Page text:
Click either button below to pay with Paypal or ask me any questions.

Be sure to let me know which Sunrise you would like and where to send it in the Paypal link.  

Interested in letting your loved one choose their own art? I have gift certificates available. Just click the CONTACT ME WITH ANY QUESTIONS button below.

It is that time of year again… Time for a Yearly Review. In the past I’ve written about end of year reviews, here and here. This week I was reading a recent blog post by Leo Babauta of Zen Habits where he wrote about a process he calls the Sacred Bow involving a yearly review done in a very interesting way. He describes the process here. 

Sunrise No. 4, 2018.

I was so inspired that I have signed up for his monthly program of habit challenges through his program called Sea Change.  I’m very excited to start. He’s one of those people that everything he produces and creates, I find very helpful. So I am happy to start this year long process of focusing on a new habit each month of 2019. The cost is $15 a month and you can stop anytime you like. 

 An end of year review makes you appreciate all the progress you’ve made and help you solidify any lessons you learned from some challenges. This perspective helps set you up for thinking about what you really want to do for the next year. Of course, sometimes things change along the way but thinking about how you want to spend your time and how much you can actually focus on, is always a valuable lesson. You learn a lot about yourself. It is an opportunity to pause, stay the course or make a detour. I am looking forward to spending time doing this high level life review for 2018 and planning 2019.  

Lastly, some good news. I am going to London over the holidays. I am super excited about visiting the Tate Modern. Looking for suggestions from you all for museums to visit or must see places. Let me know!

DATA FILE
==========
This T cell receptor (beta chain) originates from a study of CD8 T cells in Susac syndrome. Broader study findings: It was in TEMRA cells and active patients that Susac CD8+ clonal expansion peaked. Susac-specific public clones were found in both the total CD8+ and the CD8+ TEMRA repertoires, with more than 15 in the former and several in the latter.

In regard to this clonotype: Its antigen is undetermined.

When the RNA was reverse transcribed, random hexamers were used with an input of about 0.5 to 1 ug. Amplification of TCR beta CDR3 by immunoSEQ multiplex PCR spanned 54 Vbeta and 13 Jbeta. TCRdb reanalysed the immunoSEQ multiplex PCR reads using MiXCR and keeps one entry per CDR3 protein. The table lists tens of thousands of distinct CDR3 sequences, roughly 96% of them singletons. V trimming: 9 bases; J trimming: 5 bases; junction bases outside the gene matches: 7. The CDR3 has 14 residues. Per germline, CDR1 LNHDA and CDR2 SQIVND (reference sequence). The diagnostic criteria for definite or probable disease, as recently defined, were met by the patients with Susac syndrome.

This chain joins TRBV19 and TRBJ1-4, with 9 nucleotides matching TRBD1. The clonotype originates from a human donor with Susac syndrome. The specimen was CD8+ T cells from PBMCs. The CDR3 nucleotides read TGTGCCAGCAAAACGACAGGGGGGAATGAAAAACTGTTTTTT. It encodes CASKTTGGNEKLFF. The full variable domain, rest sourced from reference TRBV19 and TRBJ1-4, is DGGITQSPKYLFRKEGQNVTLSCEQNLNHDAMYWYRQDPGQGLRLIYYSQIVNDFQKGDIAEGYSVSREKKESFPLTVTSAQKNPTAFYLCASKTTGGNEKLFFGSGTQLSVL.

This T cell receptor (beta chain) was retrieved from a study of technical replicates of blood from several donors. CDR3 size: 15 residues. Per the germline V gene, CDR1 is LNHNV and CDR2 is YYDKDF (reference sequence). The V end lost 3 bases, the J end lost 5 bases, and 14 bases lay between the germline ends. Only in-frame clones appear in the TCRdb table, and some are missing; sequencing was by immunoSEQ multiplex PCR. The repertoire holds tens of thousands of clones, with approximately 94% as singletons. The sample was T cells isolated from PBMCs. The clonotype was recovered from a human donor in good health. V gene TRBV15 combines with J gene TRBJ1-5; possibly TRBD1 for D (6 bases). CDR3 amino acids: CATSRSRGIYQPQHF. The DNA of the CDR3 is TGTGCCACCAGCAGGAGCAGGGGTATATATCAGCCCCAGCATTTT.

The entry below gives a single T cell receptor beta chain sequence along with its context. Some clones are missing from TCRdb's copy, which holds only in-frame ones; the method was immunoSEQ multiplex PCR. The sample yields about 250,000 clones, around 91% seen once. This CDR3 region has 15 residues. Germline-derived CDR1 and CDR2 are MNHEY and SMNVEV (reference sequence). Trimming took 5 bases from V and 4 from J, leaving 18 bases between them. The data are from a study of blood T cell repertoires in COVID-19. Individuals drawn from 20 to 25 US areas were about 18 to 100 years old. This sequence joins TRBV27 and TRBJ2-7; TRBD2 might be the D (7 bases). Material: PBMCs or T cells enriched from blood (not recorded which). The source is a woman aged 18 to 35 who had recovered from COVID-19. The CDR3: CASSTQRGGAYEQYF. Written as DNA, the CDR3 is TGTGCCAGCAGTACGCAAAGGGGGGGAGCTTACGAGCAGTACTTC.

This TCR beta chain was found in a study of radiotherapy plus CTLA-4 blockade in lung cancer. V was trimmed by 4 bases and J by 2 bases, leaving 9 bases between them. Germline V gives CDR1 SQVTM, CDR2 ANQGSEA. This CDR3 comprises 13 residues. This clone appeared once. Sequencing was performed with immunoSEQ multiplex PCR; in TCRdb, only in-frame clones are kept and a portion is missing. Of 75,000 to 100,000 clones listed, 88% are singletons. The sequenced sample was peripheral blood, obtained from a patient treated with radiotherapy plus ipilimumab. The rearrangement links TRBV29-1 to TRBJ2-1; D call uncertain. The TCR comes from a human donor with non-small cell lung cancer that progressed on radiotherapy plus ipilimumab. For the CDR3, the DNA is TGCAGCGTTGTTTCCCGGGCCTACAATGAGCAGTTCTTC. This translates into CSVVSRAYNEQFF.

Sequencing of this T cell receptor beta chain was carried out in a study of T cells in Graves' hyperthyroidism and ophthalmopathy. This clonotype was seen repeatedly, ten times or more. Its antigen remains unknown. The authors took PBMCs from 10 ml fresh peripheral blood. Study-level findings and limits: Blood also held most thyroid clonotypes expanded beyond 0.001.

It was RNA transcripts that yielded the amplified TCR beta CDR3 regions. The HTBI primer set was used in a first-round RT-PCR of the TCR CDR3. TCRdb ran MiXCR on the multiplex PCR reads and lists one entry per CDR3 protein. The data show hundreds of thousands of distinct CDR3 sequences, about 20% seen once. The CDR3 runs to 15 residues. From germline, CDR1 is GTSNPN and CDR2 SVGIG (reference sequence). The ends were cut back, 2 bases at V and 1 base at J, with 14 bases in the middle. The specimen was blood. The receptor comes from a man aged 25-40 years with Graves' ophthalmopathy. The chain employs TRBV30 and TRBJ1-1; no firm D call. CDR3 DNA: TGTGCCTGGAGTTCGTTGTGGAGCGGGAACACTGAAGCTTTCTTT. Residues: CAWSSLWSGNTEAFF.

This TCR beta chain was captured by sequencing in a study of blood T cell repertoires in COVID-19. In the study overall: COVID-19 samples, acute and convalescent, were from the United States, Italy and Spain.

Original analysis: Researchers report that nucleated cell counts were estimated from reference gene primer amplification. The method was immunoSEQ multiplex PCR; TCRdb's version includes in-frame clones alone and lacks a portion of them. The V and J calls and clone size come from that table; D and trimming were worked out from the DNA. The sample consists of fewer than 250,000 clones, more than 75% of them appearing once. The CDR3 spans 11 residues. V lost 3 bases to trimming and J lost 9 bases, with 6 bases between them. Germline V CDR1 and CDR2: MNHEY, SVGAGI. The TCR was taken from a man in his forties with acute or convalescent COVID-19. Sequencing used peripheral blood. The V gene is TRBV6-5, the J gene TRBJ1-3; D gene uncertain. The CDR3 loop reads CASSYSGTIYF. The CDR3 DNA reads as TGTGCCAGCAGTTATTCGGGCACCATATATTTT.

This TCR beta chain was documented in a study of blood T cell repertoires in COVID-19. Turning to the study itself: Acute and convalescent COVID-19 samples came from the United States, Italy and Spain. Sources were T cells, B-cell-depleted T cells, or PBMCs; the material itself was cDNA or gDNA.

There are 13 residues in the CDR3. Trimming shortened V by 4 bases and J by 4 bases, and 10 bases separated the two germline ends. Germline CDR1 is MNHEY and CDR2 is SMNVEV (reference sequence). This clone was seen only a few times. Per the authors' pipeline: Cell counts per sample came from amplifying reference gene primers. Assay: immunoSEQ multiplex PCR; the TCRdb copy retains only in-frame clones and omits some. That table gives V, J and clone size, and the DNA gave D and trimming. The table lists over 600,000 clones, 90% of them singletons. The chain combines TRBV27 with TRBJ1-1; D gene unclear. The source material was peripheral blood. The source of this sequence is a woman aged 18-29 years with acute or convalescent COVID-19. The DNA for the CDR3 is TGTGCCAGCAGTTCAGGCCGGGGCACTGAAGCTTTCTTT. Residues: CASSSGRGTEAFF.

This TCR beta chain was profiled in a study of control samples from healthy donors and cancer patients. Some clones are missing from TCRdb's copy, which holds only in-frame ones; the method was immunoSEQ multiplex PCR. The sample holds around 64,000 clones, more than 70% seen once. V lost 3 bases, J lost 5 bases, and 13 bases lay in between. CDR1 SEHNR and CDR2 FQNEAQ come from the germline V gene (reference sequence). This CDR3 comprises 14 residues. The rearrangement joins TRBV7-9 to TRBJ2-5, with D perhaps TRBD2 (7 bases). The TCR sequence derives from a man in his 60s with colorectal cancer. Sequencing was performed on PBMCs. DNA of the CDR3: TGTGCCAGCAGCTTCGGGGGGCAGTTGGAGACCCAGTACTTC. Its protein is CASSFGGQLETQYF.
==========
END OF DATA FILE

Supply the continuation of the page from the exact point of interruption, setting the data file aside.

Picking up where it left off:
Honestly, I am in need of a creative reboot. A holiday break will do me good. I will soak in all the inspiration I can find over the next month and return refreshed. 

So I will be on a holiday break until January 9, 2019. 

If you really miss me and want to read my Studio Notes, here is my archive of all my weekly articles for the past 3 years, over 150 articles. Hopefully you will find something to inspire you.


Sunrise No. 1 (on the left) and No. 2 (on the right), 2018.

Sunrises For Sale 🌅🦃🦃

Looking for a unique gift for the holidays?

Sunrise No. 1 (on the left) and No. 2 (on the right), November 2018.

In keeping with the Holiday spirit ❄️, I am offering Sunrise No. 1 and No. 2 as affordable gift ideas to show someone you care.

This is a Limited Offer just for my Studio Notes Readers.

Please make your decision by 12.10.18 so your Art has time to arrive safe and sound.

Each piece is $65 including shipping to the continental USA. 

Click either button below to pay with Paypal or ask me any questions.

Be sure to let me know which Sunrise you would like and where to send it in the Paypal link.

I’m taking a holiday vacation this week for Thanksgiving.

To all my readers in the United States, have a wonderful holiday full of things to be grateful for.

Last year at Thanksgiving, I wrote an article on the Power of Gratitude. Still one of my favorite ones. Click to read it.

Sunrise No. 2

Sunrise No. 1

Sunrise Over Lake Michigan Series

Sunrise Over Lake Michigan No. 1, November, 2018.

These past weeks I have been wrapping my 25 day series around 24” square canvases. As I was rooting around in my stretched canvas frame inventory, I found some frames I bought just as a lark. They are 6” square frames with a width of 1.5”. This means they can stand on their own, like on a shelf. However, I did not know that at the time. I figured this out just when I had committed to try them out with some new artwork and opened the package. The possibilities are intriguing.